Overfishing is expensive. By fishing at today’s levels, the EU is borrowing from future fish resources and thus future income at high interest rates – ranging from 10% to over 200% – according to scientists.
In order to quantify the degree of overfishing on 13 European fish stocks, German scientists have used biological and economic data to calculate the so-called ‘shadow interest rate’ that society has to pay when we allow continued fishing at low stock sizes instead of letting the stock grow to a more productive level.
With the rate of fishing applied in 2010, the EU payed 199% interest rate compared to the most economically viable way of fishing. The interest rate was 90% compared to fishing at levels which can produce the maximum sustainable yield (MSY).
This also illustrates that fishing at MSY is not the most economically efficient way of fishing; higher profits would be made if catches were below the fishing mortality Fmsy (which can lead to fish stocks above the biomass Bmsy).
In other words: according to the researchers, lowering the total allowable catch could be regarded as an investment in future fish stocks that could lead to a considerable return in profits.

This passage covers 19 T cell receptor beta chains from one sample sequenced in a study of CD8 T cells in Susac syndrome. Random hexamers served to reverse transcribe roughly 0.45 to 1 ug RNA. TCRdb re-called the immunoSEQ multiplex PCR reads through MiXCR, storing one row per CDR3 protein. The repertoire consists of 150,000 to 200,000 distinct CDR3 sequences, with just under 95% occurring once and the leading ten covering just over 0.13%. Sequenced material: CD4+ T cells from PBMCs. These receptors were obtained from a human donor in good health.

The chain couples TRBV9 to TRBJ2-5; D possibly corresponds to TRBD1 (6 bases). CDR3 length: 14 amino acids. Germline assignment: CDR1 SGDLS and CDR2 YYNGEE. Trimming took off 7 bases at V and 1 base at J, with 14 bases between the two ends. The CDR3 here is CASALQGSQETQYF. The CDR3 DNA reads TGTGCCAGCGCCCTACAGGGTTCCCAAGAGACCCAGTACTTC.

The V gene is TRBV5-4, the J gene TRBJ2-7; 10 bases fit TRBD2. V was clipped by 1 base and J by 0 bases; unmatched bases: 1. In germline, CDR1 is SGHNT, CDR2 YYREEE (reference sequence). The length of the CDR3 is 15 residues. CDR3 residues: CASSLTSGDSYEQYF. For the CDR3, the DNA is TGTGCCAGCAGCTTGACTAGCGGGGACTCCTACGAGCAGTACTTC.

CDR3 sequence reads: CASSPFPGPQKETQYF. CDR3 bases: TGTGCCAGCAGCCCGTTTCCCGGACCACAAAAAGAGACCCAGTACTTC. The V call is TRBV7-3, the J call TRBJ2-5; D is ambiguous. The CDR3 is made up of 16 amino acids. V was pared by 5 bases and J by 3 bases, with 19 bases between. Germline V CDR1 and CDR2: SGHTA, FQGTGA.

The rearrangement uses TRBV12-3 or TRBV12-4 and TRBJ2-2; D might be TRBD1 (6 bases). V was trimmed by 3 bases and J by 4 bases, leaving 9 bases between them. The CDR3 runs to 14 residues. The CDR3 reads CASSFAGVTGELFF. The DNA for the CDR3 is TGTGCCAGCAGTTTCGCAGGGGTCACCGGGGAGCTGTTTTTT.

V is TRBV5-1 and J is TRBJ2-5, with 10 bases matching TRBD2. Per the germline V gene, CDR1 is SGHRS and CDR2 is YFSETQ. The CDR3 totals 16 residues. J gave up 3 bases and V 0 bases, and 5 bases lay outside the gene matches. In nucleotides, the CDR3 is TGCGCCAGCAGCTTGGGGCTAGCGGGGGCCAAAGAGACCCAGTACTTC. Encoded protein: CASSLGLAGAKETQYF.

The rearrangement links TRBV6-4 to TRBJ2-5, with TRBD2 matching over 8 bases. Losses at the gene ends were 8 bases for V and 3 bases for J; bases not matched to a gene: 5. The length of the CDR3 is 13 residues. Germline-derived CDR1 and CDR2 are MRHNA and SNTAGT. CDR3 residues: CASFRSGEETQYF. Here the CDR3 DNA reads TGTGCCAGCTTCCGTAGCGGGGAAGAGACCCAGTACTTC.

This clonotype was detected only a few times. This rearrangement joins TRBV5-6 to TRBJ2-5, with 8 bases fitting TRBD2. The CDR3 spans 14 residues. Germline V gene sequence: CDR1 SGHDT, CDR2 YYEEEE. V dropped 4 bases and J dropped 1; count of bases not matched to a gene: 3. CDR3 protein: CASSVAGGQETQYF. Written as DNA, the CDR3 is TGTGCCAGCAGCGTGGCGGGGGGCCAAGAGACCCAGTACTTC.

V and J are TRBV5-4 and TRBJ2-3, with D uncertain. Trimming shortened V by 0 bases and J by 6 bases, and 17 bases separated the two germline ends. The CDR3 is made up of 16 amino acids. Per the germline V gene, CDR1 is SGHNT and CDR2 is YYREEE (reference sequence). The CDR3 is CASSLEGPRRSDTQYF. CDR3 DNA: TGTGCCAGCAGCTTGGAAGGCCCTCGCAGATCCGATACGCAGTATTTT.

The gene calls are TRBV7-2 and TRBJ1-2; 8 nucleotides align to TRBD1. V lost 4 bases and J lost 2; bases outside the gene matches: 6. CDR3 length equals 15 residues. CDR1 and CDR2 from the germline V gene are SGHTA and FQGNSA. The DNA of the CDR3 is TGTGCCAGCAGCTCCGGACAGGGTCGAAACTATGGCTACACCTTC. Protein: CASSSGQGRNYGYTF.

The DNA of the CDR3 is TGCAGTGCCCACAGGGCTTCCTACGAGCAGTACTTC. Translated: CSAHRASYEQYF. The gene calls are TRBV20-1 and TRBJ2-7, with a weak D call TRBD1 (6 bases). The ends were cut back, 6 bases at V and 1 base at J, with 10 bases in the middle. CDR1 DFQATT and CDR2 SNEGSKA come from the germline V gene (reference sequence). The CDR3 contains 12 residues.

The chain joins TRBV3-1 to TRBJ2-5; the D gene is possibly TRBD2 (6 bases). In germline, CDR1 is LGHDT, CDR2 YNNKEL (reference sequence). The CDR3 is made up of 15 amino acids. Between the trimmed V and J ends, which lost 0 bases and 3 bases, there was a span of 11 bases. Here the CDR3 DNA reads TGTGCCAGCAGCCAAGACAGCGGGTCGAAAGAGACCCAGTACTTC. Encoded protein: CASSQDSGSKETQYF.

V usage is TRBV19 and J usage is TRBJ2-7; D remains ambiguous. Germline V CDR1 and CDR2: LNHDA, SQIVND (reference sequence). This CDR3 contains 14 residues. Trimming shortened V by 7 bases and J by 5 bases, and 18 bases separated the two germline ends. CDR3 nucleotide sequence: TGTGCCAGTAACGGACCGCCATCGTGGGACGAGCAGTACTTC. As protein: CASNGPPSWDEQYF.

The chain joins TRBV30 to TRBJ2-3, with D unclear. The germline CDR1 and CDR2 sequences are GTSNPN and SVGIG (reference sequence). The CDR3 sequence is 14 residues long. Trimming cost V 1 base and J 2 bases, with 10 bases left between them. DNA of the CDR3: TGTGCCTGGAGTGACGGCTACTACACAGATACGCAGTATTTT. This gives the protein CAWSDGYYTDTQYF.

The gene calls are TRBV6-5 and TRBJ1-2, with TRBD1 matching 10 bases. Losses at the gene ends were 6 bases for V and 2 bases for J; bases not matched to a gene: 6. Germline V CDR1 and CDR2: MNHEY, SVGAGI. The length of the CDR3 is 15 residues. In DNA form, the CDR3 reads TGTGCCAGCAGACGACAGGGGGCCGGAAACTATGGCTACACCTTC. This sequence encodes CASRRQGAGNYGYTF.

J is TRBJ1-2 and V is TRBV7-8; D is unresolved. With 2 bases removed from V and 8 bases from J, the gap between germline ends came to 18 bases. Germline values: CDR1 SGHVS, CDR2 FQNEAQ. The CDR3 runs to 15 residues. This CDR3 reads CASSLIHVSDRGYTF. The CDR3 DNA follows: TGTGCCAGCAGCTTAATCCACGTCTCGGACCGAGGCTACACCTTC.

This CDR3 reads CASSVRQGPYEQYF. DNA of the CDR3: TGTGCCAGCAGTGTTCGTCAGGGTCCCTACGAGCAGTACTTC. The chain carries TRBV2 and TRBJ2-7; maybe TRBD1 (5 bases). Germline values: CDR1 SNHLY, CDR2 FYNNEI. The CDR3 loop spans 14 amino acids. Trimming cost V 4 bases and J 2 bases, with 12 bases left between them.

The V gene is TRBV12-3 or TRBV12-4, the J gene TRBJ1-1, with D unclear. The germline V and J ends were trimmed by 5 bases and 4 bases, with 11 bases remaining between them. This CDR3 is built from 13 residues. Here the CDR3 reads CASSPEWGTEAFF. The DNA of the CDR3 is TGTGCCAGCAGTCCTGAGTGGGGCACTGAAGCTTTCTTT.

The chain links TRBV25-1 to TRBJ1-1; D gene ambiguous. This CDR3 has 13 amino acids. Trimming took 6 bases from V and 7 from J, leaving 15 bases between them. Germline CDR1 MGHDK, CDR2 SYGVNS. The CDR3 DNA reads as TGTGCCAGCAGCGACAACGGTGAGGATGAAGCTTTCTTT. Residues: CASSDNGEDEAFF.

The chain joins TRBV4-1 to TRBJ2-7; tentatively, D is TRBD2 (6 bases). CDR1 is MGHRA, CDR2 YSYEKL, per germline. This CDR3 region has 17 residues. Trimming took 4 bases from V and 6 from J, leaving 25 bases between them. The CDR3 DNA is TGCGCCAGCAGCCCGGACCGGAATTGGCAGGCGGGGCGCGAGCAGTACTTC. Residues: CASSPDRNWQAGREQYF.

On 18 December an important vote takes place in the European Parliament’s Fisheries Committee: should the Common Fisheries Policy aim at rebuilding fish stocks to profitable levels where we pay a low interest rate, or should we keep the status quo? The vote concerns the basic regulation in the Common Fisheries Policy (Rapporteur: Ulrike Rodust), which will be voted in plenary early next year before negotiations between the Parliament and Council.
Fisheries ministers have a chance to lower the interest rates already next week, as they meet to set the 2013 quotas for the Atlantic, North Sea and Black Sea.
Table: Shadow interest rates for 13 major European fish stocks. Shadow interest rates for the TAC in 2010, assuming that economically efficient or Fmsy management would be applied from 2011 onwards.
|Stock||Shadow interest rate (compared to most efficient management)||Shadow interest rate (compared to Fmsy management)|
|Cod, Eastern Baltic Sea||66%||40%|
|Cod, North Sea||199%||90%|
|Herring, Central Baltic Sea||48%||29%|
|Herring, North Sea||19%||21%|
|Herring, Irish Sea||17%||11%|
|Norway Pout, North Sea||16%||10%|
|Plaice, Western English Channel||135%||67%|
|Plaice, Irish Sea||67%||39%|
|Plaice, North Sea||56%||34%|
|Saithe, North Sea||220%||93%|
|Sole, Celtic Sea||27%||18%|
|Sole, Eastern English Channel||34%||24%|
|Sole, North Sea||103%||55%|
The European Commission summarises the study: Viewing fish stocks as economic investments
Martin F. Quaas, Rainer Froese, Helmut Herwartz, Till Requate, Jörn O. Schmidt, Rüdiger Voss: Fishing industry borrows from natural capital at high shadow interest rates, Ecological Economics, Volume 82, October 2012, Pages 45–52